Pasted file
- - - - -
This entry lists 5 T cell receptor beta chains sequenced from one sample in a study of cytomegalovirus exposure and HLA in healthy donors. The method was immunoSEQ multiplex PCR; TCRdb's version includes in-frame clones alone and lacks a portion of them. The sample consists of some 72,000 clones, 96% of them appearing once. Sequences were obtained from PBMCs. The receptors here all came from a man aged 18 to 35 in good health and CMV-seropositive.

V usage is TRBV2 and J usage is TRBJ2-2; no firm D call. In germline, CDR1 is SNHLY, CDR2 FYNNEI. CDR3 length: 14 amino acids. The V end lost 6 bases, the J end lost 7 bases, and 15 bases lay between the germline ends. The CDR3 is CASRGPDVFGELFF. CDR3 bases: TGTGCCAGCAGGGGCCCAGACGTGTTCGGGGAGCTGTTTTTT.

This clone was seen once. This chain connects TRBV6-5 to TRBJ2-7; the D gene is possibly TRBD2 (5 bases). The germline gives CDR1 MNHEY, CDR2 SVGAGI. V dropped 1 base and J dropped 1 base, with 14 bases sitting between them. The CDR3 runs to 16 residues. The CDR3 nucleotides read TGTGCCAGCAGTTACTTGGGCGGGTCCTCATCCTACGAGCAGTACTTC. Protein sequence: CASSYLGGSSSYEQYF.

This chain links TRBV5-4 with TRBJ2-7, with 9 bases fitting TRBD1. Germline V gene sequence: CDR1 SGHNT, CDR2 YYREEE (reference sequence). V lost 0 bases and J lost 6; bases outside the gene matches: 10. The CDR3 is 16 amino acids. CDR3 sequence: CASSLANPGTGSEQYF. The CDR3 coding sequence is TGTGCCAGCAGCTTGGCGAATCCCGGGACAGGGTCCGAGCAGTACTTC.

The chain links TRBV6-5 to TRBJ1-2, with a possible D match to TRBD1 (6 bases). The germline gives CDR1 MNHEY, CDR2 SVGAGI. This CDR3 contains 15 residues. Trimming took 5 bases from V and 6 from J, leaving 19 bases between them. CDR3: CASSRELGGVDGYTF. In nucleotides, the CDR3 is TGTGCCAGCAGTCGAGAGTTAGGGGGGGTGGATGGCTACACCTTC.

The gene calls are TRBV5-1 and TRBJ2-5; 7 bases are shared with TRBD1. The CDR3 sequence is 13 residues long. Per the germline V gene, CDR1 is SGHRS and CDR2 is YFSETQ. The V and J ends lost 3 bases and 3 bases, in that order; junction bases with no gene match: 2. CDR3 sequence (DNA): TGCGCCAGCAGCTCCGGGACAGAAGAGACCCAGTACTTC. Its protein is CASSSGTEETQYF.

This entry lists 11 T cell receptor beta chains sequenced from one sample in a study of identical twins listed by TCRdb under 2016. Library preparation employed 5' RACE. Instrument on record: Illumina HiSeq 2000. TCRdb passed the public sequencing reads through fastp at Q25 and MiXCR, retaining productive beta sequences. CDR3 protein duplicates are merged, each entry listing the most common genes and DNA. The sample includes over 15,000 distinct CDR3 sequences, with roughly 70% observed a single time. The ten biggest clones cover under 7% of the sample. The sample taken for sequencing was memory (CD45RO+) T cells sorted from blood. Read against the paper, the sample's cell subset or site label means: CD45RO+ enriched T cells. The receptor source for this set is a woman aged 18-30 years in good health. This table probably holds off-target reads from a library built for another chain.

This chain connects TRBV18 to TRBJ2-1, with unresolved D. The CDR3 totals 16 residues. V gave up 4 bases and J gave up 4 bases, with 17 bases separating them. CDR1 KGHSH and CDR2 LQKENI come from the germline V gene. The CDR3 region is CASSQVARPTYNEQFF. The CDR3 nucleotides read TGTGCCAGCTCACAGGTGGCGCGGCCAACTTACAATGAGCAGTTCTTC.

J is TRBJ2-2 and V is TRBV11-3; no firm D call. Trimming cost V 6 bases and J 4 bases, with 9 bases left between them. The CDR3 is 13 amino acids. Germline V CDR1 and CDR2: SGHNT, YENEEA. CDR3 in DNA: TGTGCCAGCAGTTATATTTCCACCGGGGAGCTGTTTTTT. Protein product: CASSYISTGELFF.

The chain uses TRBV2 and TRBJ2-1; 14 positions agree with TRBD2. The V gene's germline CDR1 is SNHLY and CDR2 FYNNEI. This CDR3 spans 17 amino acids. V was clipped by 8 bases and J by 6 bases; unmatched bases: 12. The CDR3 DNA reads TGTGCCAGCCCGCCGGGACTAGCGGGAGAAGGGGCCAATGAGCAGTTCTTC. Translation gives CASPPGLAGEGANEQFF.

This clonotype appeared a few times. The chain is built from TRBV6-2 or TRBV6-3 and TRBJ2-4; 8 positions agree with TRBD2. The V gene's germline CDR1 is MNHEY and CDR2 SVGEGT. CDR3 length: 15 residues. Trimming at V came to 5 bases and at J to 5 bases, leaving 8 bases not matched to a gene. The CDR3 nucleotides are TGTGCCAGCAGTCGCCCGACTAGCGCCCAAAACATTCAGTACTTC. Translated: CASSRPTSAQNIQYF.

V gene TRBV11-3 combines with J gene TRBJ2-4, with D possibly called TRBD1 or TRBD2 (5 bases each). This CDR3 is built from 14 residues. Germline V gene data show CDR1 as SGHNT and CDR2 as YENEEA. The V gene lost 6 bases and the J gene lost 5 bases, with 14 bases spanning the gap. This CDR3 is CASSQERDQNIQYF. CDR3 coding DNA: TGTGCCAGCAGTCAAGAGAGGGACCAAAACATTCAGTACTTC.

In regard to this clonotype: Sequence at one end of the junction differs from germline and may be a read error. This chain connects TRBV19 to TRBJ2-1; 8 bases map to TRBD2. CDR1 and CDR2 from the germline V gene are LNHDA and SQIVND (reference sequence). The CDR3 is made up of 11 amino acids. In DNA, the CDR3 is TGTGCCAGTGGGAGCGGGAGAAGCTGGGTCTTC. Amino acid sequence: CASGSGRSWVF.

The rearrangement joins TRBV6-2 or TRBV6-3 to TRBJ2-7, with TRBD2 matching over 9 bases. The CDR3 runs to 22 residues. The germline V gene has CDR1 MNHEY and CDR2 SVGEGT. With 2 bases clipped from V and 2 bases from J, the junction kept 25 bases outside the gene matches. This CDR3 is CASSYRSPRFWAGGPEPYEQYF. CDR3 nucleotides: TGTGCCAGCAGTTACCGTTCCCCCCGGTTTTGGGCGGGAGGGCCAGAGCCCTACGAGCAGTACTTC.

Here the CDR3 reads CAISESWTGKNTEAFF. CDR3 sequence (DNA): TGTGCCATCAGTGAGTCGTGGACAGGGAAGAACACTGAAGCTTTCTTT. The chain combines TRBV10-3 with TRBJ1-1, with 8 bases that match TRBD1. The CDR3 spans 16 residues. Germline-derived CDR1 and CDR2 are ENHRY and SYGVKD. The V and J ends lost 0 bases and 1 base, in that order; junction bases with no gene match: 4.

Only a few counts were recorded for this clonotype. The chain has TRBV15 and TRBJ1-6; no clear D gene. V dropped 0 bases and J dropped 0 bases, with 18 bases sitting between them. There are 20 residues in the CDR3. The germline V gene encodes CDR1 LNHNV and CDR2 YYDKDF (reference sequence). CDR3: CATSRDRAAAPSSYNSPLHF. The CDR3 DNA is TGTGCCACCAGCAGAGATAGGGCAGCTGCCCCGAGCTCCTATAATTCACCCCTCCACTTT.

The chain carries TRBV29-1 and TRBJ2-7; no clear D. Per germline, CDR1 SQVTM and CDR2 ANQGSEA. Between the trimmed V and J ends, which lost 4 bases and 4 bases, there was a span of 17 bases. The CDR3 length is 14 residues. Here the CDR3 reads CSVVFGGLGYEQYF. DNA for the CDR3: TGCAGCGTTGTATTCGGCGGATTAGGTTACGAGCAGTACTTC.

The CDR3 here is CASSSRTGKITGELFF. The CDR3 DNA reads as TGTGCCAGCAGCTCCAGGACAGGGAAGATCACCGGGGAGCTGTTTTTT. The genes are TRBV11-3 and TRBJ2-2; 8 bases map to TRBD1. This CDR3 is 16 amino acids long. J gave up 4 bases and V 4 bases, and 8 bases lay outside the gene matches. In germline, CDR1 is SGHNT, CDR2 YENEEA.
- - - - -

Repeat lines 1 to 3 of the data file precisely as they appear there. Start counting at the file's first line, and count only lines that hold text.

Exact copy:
This entry lists 5 T cell receptor beta chains sequenced from one sample in a study of cytomegalovirus exposure and HLA in healthy donors. The method was immunoSEQ multiplex PCR; TCRdb's version includes in-frame clones alone and lacks a portion of them. The sample consists of some 72,000 clones, 96% of them appearing once. Sequences were obtained from PBMCs. The receptors here all came from a man aged 18 to 35 in good health and CMV-seropositive.

V usage is TRBV2 and J usage is TRBJ2-2; no firm D call. In germline, CDR1 is SNHLY, CDR2 FYNNEI. CDR3 length: 14 amino acids. The V end lost 6 bases, the J end lost 7 bases, and 15 bases lay between the germline ends. The CDR3 is CASRGPDVFGELFF. CDR3 bases: TGTGCCAGCAGGGGCCCAGACGTGTTCGGGGAGCTGTTTTTT.

This clone was seen once. This chain connects TRBV6-5 to TRBJ2-7; the D gene is possibly TRBD2 (5 bases). The germline gives CDR1 MNHEY, CDR2 SVGAGI. V dropped 1 base and J dropped 1 base, with 14 bases sitting between them. The CDR3 runs to 16 residues. The CDR3 nucleotides read TGTGCCAGCAGTTACTTGGGCGGGTCCTCATCCTACGAGCAGTACTTC. Protein sequence: CASSYLGGSSSYEQYF.